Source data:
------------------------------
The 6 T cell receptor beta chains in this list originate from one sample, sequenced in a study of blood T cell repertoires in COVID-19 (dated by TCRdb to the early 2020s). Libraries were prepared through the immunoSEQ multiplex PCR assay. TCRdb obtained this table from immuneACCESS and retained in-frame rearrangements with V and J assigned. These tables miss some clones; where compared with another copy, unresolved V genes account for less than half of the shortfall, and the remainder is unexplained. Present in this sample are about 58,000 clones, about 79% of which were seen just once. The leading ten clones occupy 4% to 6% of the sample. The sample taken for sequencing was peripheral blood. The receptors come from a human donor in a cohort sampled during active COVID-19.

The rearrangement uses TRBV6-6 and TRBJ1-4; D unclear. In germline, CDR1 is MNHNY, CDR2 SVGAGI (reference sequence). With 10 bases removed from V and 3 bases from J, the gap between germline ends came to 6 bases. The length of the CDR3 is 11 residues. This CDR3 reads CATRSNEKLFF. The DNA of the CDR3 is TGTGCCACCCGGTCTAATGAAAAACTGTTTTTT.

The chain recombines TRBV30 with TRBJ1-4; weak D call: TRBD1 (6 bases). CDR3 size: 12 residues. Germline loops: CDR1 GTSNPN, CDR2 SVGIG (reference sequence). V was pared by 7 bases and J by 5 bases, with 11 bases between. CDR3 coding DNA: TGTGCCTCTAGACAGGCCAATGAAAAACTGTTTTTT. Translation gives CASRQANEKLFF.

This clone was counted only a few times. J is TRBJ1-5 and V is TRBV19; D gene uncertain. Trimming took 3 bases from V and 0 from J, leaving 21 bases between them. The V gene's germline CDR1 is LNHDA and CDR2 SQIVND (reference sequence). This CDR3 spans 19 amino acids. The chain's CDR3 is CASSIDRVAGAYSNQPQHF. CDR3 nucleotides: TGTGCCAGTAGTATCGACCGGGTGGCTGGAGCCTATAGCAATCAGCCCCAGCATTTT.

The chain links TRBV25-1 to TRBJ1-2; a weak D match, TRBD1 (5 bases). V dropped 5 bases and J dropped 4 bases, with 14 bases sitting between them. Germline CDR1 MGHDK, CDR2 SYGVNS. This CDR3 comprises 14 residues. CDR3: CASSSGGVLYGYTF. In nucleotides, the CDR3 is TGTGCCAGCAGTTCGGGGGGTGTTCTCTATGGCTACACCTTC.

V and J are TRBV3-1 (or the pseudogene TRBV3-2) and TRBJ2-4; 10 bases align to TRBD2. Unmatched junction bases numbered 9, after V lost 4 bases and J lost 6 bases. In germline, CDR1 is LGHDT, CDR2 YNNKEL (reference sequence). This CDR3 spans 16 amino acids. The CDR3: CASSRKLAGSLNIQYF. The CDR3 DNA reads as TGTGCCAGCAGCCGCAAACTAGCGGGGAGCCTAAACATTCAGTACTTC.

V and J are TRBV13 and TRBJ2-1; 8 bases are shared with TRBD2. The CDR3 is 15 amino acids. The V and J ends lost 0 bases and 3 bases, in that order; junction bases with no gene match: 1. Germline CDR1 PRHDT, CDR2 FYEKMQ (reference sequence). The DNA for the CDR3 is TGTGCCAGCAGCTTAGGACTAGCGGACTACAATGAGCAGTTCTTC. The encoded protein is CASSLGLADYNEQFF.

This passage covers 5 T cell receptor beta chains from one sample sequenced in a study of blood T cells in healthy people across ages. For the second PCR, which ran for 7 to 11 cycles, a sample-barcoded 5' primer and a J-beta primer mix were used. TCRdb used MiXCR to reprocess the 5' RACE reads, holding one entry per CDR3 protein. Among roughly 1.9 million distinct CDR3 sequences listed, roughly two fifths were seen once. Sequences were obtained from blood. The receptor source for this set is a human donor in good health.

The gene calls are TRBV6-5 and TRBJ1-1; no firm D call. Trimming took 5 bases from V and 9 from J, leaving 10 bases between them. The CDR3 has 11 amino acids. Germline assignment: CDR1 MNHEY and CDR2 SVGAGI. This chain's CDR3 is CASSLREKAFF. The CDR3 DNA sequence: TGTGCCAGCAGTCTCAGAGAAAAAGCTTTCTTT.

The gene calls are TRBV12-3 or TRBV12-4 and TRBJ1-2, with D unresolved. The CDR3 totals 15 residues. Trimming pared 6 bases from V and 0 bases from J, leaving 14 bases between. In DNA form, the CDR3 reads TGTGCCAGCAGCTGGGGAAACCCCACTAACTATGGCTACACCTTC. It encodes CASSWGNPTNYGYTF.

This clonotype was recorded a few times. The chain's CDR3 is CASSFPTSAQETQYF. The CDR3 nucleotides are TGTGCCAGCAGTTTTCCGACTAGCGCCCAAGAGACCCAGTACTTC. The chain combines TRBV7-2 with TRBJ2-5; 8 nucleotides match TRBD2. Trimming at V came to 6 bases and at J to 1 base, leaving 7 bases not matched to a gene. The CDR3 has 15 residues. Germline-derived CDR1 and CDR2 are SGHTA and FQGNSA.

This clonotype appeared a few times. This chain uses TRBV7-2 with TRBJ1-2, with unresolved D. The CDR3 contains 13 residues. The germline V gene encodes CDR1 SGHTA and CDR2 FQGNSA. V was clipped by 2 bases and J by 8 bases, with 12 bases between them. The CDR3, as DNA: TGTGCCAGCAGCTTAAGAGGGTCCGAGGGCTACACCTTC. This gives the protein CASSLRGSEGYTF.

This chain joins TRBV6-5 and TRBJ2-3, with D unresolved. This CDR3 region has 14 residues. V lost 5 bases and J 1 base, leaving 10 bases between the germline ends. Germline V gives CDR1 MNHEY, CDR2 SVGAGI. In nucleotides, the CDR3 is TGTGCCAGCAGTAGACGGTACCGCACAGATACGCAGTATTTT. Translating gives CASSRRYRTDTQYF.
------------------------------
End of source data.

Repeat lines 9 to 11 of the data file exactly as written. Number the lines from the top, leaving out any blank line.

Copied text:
The gene calls are TRBV6-5 and TRBJ1-1; no firm D call. Trimming took 5 bases from V and 9 from J, leaving 10 bases between them. The CDR3 has 11 amino acids. Germline assignment: CDR1 MNHEY and CDR2 SVGAGI. This chain's CDR3 is CASSLREKAFF. The CDR3 DNA sequence: TGTGCCAGCAGTCTCAGAGAAAAAGCTTTCTTT.

The gene calls are TRBV12-3 or TRBV12-4 and TRBJ1-2, with D unresolved. The CDR3 totals 15 residues. Trimming pared 6 bases from V and 0 bases from J, leaving 14 bases between. In DNA form, the CDR3 reads TGTGCCAGCAGCTGGGGAAACCCCACTAACTATGGCTACACCTTC. It encodes CASSWGNPTNYGYTF.

This clonotype was recorded a few times. The chain's CDR3 is CASSFPTSAQETQYF. The CDR3 nucleotides are TGTGCCAGCAGTTTTCCGACTAGCGCCCAAGAGACCCAGTACTTC. The chain combines TRBV7-2 with TRBJ2-5; 8 nucleotides match TRBD2. Trimming at V came to 6 bases and at J to 1 base, leaving 7 bases not matched to a gene. The CDR3 has 15 residues. Germline-derived CDR1 and CDR2 are SGHTA and FQGNSA.